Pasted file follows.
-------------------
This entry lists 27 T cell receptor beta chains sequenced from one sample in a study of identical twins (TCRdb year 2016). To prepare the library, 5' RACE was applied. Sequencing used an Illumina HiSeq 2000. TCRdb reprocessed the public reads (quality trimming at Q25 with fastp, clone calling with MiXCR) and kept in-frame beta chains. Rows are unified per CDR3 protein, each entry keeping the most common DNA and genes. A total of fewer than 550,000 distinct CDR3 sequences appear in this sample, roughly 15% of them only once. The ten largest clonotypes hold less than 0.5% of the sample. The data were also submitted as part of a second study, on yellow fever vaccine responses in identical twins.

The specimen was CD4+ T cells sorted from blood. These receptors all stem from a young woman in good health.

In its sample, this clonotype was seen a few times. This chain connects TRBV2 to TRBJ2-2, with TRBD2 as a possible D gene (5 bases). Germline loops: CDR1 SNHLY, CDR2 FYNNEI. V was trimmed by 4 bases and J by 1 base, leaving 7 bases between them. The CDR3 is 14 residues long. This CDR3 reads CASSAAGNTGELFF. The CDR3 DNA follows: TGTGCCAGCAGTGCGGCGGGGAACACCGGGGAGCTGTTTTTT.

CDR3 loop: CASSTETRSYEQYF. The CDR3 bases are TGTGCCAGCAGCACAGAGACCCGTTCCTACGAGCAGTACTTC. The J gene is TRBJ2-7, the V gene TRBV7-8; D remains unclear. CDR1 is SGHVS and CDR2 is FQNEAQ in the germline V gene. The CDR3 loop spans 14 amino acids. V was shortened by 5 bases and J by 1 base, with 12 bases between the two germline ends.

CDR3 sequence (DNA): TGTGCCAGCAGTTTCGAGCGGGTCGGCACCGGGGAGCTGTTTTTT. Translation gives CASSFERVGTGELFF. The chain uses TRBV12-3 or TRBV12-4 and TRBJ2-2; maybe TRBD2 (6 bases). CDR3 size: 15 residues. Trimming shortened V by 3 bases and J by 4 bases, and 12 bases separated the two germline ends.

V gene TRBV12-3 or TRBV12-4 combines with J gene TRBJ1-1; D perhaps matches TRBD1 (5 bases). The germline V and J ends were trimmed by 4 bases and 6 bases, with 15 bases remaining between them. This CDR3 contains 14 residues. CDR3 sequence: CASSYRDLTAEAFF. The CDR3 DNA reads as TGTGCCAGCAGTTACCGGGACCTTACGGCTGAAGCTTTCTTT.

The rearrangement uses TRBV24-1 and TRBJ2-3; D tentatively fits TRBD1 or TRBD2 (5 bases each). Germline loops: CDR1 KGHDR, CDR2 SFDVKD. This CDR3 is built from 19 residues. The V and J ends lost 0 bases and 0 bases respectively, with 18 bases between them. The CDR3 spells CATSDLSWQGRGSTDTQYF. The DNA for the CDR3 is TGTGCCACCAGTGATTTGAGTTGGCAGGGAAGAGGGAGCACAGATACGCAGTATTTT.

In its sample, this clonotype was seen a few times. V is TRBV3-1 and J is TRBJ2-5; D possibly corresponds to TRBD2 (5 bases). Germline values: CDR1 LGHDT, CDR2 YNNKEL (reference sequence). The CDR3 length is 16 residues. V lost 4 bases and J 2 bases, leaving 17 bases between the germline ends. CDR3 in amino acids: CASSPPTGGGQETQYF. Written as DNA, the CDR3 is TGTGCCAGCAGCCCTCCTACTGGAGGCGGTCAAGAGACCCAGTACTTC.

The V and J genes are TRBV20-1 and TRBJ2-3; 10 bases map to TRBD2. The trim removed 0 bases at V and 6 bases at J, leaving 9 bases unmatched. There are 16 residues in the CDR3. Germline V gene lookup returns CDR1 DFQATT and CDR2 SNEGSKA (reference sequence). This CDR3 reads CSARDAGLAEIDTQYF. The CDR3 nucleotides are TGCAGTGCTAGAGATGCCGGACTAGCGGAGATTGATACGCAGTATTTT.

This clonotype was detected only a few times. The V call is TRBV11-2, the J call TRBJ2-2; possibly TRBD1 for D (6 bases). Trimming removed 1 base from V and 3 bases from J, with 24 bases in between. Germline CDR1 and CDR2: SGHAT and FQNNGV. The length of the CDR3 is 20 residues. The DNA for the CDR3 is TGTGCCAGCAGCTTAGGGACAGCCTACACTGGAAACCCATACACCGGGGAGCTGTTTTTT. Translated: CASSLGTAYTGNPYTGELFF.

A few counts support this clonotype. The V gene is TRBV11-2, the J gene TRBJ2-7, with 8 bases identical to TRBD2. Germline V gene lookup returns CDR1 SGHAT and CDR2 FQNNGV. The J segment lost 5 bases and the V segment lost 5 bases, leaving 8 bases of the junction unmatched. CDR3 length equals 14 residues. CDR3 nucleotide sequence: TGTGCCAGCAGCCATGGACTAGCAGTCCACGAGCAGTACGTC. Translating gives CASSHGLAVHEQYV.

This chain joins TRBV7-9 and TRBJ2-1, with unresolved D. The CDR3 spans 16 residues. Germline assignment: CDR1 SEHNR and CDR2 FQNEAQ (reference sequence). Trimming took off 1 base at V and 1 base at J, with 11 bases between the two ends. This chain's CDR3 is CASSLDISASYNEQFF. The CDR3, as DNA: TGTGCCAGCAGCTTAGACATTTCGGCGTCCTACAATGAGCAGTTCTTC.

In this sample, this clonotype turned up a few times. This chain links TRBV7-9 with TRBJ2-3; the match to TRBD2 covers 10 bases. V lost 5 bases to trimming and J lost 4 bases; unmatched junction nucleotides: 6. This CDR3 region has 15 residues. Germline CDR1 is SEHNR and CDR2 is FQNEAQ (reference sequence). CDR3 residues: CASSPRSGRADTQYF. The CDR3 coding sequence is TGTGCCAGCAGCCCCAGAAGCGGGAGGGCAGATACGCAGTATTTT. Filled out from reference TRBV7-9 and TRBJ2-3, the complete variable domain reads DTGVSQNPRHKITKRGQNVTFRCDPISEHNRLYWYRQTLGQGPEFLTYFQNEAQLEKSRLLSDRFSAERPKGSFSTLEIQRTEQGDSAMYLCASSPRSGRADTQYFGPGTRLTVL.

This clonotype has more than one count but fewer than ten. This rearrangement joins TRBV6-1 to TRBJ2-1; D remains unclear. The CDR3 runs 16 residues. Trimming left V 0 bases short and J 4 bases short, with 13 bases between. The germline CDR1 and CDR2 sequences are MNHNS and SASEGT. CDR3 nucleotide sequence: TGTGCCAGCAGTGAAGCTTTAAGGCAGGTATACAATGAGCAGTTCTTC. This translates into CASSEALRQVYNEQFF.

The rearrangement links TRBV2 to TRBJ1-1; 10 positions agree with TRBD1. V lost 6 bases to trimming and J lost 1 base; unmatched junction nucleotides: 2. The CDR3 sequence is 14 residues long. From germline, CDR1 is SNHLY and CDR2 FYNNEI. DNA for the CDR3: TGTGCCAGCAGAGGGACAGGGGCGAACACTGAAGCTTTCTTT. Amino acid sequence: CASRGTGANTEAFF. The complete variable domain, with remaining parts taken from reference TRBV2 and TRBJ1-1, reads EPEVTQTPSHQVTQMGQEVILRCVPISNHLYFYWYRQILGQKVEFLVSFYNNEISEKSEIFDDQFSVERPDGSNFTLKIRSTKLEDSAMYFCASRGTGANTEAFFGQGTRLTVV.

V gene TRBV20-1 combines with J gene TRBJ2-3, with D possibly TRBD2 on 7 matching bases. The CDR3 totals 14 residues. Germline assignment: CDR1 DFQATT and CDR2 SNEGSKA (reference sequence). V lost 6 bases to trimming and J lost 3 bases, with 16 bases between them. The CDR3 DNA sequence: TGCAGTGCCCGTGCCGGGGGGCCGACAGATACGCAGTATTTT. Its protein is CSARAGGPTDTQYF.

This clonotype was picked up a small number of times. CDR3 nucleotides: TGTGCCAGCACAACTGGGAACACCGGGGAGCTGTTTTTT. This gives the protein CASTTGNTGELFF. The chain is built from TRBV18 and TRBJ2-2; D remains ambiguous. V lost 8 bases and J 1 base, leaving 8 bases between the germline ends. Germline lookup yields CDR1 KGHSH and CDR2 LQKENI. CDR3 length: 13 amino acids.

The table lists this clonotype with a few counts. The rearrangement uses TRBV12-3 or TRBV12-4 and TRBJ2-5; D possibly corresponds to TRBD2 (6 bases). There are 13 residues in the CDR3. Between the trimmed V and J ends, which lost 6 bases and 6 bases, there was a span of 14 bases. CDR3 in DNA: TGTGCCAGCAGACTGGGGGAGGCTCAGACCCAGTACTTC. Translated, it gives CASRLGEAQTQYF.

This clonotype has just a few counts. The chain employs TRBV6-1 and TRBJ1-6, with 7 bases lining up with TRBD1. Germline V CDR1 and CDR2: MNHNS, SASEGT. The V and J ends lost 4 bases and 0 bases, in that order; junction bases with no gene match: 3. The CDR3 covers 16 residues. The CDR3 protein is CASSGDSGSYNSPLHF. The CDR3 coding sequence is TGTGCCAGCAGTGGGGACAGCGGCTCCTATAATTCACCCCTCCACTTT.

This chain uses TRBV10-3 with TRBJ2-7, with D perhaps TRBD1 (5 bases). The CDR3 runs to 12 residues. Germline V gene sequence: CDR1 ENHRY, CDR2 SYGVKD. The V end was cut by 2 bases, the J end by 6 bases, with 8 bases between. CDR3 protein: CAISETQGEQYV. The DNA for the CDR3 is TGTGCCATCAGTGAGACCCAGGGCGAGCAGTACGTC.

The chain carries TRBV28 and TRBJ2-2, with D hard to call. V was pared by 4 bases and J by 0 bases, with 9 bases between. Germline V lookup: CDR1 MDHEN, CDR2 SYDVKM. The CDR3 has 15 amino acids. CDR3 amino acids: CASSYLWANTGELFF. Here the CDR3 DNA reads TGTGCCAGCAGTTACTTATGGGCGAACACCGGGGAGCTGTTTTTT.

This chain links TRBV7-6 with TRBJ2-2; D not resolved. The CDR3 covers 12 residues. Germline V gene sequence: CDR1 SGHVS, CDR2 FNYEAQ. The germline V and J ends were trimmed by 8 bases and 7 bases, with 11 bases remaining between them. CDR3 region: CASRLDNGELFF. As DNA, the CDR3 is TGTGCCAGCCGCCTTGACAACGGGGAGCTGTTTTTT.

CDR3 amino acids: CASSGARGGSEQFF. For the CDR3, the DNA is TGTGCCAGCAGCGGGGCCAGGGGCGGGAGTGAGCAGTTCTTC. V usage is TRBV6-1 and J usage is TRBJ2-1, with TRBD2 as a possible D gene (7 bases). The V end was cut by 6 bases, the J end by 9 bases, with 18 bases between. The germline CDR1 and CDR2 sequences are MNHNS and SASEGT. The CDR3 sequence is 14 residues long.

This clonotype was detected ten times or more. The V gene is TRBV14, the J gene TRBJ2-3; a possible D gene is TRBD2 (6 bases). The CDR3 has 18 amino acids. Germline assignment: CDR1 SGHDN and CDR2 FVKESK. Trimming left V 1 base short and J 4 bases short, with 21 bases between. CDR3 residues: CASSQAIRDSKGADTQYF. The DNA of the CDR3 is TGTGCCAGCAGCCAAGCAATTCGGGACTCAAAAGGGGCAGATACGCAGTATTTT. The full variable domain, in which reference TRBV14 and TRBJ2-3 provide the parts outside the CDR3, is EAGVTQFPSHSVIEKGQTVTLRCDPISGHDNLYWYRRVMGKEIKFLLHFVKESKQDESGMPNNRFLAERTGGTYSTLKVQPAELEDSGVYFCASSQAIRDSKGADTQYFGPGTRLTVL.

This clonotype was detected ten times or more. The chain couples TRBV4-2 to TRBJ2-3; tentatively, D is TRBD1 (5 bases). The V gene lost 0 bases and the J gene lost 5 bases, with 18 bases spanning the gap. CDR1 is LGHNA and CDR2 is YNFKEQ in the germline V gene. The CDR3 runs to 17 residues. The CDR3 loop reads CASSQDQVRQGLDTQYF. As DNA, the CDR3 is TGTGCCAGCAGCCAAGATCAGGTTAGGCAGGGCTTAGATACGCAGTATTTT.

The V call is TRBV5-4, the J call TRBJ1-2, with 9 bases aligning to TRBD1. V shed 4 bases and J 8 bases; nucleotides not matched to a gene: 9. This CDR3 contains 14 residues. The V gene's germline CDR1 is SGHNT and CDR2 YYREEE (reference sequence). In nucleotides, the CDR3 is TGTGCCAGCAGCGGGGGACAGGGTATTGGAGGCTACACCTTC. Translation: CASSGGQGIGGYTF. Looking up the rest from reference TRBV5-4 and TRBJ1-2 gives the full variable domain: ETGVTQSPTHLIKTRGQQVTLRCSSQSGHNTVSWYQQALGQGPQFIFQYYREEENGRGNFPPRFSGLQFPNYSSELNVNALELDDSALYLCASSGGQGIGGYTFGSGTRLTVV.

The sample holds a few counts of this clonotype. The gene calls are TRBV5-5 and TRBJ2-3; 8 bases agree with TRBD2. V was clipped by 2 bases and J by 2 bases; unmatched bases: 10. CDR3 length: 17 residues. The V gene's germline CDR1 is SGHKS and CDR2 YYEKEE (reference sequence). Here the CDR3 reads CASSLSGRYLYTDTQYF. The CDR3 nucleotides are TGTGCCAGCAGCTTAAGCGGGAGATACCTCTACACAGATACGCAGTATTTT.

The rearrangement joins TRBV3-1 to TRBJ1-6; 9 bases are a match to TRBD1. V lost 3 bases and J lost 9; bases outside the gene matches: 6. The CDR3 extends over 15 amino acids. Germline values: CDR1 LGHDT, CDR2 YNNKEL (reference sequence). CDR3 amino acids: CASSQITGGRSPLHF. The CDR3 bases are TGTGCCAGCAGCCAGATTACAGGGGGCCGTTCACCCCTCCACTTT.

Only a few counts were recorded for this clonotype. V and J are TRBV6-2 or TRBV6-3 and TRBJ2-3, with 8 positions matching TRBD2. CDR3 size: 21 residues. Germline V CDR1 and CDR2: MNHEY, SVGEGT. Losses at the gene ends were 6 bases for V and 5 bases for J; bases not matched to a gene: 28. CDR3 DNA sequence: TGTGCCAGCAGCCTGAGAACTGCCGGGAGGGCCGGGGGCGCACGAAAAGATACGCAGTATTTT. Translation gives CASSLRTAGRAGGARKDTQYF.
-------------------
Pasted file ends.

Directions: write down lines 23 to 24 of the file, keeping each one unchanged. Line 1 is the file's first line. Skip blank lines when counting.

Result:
CDR3 amino acids: CASSGARGGSEQFF. For the CDR3, the DNA is TGTGCCAGCAGCGGGGCCAGGGGCGGGAGTGAGCAGTTCTTC. V usage is TRBV6-1 and J usage is TRBJ2-1, with TRBD2 as a possible D gene (7 bases). The V end was cut by 6 bases, the J end by 9 bases, with 18 bases between. The germline CDR1 and CDR2 sequences are MNHNS and SASEGT. The CDR3 sequence is 14 residues long.

This clonotype was detected ten times or more. The V gene is TRBV14, the J gene TRBJ2-3; a possible D gene is TRBD2 (6 bases). The CDR3 has 18 amino acids. Germline assignment: CDR1 SGHDN and CDR2 FVKESK. Trimming left V 1 base short and J 4 bases short, with 21 bases between. CDR3 residues: CASSQAIRDSKGADTQYF. The DNA of the CDR3 is TGTGCCAGCAGCCAAGCAATTCGGGACTCAAAAGGGGCAGATACGCAGTATTTT. The full variable domain, in which reference TRBV14 and TRBJ2-3 provide the parts outside the CDR3, is EAGVTQFPSHSVIEKGQTVTLRCDPISGHDNLYWYRRVMGKEIKFLLHFVKESKQDESGMPNNRFLAERTGGTYSTLKVQPAELEDSGVYFCASSQAIRDSKGADTQYFGPGTRLTVL.